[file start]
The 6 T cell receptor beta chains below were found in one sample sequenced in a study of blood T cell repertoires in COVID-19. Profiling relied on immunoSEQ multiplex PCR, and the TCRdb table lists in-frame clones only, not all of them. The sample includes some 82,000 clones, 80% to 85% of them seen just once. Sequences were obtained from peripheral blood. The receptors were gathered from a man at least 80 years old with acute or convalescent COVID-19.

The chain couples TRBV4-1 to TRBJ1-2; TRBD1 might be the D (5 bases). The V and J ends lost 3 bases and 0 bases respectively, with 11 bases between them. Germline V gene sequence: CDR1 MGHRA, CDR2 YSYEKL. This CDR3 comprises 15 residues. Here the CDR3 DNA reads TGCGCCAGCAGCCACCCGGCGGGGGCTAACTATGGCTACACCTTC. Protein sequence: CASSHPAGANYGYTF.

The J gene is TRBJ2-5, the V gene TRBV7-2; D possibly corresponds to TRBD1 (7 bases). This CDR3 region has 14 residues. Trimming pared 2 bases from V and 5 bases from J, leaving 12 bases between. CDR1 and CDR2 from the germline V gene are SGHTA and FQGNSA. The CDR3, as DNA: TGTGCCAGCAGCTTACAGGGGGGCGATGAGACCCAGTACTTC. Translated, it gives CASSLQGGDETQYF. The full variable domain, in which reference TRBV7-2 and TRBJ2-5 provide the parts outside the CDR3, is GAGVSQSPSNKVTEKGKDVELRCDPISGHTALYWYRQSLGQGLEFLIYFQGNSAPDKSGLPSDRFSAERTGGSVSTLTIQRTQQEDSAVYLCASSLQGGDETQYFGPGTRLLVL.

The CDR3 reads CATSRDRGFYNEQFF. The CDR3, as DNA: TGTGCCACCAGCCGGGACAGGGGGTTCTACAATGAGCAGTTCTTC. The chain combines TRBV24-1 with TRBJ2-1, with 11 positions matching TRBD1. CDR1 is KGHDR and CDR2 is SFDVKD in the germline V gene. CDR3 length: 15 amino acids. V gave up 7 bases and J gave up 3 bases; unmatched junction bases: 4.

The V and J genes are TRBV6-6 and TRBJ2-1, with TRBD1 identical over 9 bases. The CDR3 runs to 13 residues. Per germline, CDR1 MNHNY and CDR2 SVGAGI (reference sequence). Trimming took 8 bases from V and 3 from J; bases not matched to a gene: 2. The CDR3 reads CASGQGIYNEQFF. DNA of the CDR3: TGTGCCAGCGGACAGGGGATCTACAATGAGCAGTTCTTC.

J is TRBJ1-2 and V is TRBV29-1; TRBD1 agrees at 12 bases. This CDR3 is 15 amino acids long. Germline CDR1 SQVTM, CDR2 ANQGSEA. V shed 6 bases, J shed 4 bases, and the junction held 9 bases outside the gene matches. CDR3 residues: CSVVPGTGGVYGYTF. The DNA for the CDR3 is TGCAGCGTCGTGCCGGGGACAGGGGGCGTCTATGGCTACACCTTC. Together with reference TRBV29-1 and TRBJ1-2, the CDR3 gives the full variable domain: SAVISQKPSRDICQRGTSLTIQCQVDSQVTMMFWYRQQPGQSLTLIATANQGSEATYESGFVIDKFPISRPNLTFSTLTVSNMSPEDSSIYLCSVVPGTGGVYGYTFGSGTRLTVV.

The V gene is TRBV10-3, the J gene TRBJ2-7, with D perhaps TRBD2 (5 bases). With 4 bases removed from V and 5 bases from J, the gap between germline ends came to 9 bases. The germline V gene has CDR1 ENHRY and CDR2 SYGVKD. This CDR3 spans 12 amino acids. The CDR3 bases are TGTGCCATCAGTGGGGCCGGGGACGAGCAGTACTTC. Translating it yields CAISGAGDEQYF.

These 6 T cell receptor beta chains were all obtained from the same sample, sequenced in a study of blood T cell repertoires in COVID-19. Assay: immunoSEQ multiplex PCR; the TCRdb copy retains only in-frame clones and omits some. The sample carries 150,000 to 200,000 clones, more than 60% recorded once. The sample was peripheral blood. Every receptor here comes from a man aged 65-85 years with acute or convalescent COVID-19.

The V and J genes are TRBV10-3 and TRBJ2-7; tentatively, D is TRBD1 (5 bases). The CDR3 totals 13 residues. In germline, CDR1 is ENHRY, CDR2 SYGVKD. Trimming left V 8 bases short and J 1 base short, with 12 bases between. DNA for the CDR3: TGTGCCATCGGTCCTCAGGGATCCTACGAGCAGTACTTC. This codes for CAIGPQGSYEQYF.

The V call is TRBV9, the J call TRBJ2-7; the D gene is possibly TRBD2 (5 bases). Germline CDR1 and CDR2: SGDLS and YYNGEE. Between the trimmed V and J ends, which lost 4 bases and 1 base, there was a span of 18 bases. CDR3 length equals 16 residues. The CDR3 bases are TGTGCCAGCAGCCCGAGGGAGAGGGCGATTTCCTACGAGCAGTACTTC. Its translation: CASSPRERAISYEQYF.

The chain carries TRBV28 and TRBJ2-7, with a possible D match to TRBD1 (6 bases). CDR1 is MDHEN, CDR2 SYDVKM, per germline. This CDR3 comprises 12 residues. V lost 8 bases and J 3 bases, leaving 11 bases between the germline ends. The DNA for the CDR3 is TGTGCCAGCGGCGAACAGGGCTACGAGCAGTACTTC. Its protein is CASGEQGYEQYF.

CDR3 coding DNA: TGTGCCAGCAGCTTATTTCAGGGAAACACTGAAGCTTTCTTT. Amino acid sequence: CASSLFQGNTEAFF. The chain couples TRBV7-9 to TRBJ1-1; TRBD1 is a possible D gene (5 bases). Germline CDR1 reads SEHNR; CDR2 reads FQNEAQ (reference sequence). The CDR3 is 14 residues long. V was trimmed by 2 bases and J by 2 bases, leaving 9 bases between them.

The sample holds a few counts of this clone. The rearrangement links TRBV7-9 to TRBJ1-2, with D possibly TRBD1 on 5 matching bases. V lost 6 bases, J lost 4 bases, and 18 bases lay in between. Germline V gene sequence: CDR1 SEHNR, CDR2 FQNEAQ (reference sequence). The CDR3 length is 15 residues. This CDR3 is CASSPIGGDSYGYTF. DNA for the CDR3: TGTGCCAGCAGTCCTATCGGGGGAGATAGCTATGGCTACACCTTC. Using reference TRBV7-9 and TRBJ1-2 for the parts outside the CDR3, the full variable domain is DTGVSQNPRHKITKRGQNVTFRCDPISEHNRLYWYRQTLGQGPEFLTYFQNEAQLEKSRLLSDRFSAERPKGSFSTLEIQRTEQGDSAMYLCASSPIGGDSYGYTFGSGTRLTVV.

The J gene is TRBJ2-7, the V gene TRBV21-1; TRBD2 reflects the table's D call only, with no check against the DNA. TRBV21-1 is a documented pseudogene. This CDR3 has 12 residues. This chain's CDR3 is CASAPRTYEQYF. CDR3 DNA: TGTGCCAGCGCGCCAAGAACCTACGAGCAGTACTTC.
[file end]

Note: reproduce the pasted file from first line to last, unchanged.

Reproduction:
The 6 T cell receptor beta chains below were found in one sample sequenced in a study of blood T cell repertoires in COVID-19. Profiling relied on immunoSEQ multiplex PCR, and the TCRdb table lists in-frame clones only, not all of them. The sample includes some 82,000 clones, 80% to 85% of them seen just once. Sequences were obtained from peripheral blood. The receptors were gathered from a man at least 80 years old with acute or convalescent COVID-19.

The chain couples TRBV4-1 to TRBJ1-2; TRBD1 might be the D (5 bases). The V and J ends lost 3 bases and 0 bases respectively, with 11 bases between them. Germline V gene sequence: CDR1 MGHRA, CDR2 YSYEKL. This CDR3 comprises 15 residues. Here the CDR3 DNA reads TGCGCCAGCAGCCACCCGGCGGGGGCTAACTATGGCTACACCTTC. Protein sequence: CASSHPAGANYGYTF.

The J gene is TRBJ2-5, the V gene TRBV7-2; D possibly corresponds to TRBD1 (7 bases). This CDR3 region has 14 residues. Trimming pared 2 bases from V and 5 bases from J, leaving 12 bases between. CDR1 and CDR2 from the germline V gene are SGHTA and FQGNSA. The CDR3, as DNA: TGTGCCAGCAGCTTACAGGGGGGCGATGAGACCCAGTACTTC. Translated, it gives CASSLQGGDETQYF. The full variable domain, in which reference TRBV7-2 and TRBJ2-5 provide the parts outside the CDR3, is GAGVSQSPSNKVTEKGKDVELRCDPISGHTALYWYRQSLGQGLEFLIYFQGNSAPDKSGLPSDRFSAERTGGSVSTLTIQRTQQEDSAVYLCASSLQGGDETQYFGPGTRLLVL.

The CDR3 reads CATSRDRGFYNEQFF. The CDR3, as DNA: TGTGCCACCAGCCGGGACAGGGGGTTCTACAATGAGCAGTTCTTC. The chain combines TRBV24-1 with TRBJ2-1, with 11 positions matching TRBD1. CDR1 is KGHDR and CDR2 is SFDVKD in the germline V gene. CDR3 length: 15 amino acids. V gave up 7 bases and J gave up 3 bases; unmatched junction bases: 4.

The V and J genes are TRBV6-6 and TRBJ2-1, with TRBD1 identical over 9 bases. The CDR3 runs to 13 residues. Per germline, CDR1 MNHNY and CDR2 SVGAGI (reference sequence). Trimming took 8 bases from V and 3 from J; bases not matched to a gene: 2. The CDR3 reads CASGQGIYNEQFF. DNA of the CDR3: TGTGCCAGCGGACAGGGGATCTACAATGAGCAGTTCTTC.

J is TRBJ1-2 and V is TRBV29-1; TRBD1 agrees at 12 bases. This CDR3 is 15 amino acids long. Germline CDR1 SQVTM, CDR2 ANQGSEA. V shed 6 bases, J shed 4 bases, and the junction held 9 bases outside the gene matches. CDR3 residues: CSVVPGTGGVYGYTF. The DNA for the CDR3 is TGCAGCGTCGTGCCGGGGACAGGGGGCGTCTATGGCTACACCTTC. Together with reference TRBV29-1 and TRBJ1-2, the CDR3 gives the full variable domain: SAVISQKPSRDICQRGTSLTIQCQVDSQVTMMFWYRQQPGQSLTLIATANQGSEATYESGFVIDKFPISRPNLTFSTLTVSNMSPEDSSIYLCSVVPGTGGVYGYTFGSGTRLTVV.

The V gene is TRBV10-3, the J gene TRBJ2-7, with D perhaps TRBD2 (5 bases). With 4 bases removed from V and 5 bases from J, the gap between germline ends came to 9 bases. The germline V gene has CDR1 ENHRY and CDR2 SYGVKD. This CDR3 spans 12 amino acids. The CDR3 bases are TGTGCCATCAGTGGGGCCGGGGACGAGCAGTACTTC. Translating it yields CAISGAGDEQYF.

These 6 T cell receptor beta chains were all obtained from the same sample, sequenced in a study of blood T cell repertoires in COVID-19. Assay: immunoSEQ multiplex PCR; the TCRdb copy retains only in-frame clones and omits some. The sample carries 150,000 to 200,000 clones, more than 60% recorded once. The sample was peripheral blood. Every receptor here comes from a man aged 65-85 years with acute or convalescent COVID-19.

The V and J genes are TRBV10-3 and TRBJ2-7; tentatively, D is TRBD1 (5 bases). The CDR3 totals 13 residues. In germline, CDR1 is ENHRY, CDR2 SYGVKD. Trimming left V 8 bases short and J 1 base short, with 12 bases between. DNA for the CDR3: TGTGCCATCGGTCCTCAGGGATCCTACGAGCAGTACTTC. This codes for CAIGPQGSYEQYF.

The V call is TRBV9, the J call TRBJ2-7; the D gene is possibly TRBD2 (5 bases). Germline CDR1 and CDR2: SGDLS and YYNGEE. Between the trimmed V and J ends, which lost 4 bases and 1 base, there was a span of 18 bases. CDR3 length equals 16 residues. The CDR3 bases are TGTGCCAGCAGCCCGAGGGAGAGGGCGATTTCCTACGAGCAGTACTTC. Its translation: CASSPRERAISYEQYF.

The chain carries TRBV28 and TRBJ2-7, with a possible D match to TRBD1 (6 bases). CDR1 is MDHEN, CDR2 SYDVKM, per germline. This CDR3 comprises 12 residues. V lost 8 bases and J 3 bases, leaving 11 bases between the germline ends. The DNA for the CDR3 is TGTGCCAGCGGCGAACAGGGCTACGAGCAGTACTTC. Its protein is CASGEQGYEQYF.

CDR3 coding DNA: TGTGCCAGCAGCTTATTTCAGGGAAACACTGAAGCTTTCTTT. Amino acid sequence: CASSLFQGNTEAFF. The chain couples TRBV7-9 to TRBJ1-1; TRBD1 is a possible D gene (5 bases). Germline CDR1 reads SEHNR; CDR2 reads FQNEAQ (reference sequence). The CDR3 is 14 residues long. V was trimmed by 2 bases and J by 2 bases, leaving 9 bases between them.

The sample holds a few counts of this clone. The rearrangement links TRBV7-9 to TRBJ1-2, with D possibly TRBD1 on 5 matching bases. V lost 6 bases, J lost 4 bases, and 18 bases lay in between. Germline V gene sequence: CDR1 SEHNR, CDR2 FQNEAQ (reference sequence). The CDR3 length is 15 residues. This CDR3 is CASSPIGGDSYGYTF. DNA for the CDR3: TGTGCCAGCAGTCCTATCGGGGGAGATAGCTATGGCTACACCTTC. Using reference TRBV7-9 and TRBJ1-2 for the parts outside the CDR3, the full variable domain is DTGVSQNPRHKITKRGQNVTFRCDPISEHNRLYWYRQTLGQGPEFLTYFQNEAQLEKSRLLSDRFSAERPKGSFSTLEIQRTEQGDSAMYLCASSPIGGDSYGYTFGSGTRLTVV.

The J gene is TRBJ2-7, the V gene TRBV21-1; TRBD2 reflects the table's D call only, with no check against the DNA. TRBV21-1 is a documented pseudogene. This CDR3 has 12 residues. This chain's CDR3 is CASAPRTYEQYF. CDR3 DNA: TGTGCCAGCGCGCCAAGAACCTACGAGCAGTACTTC.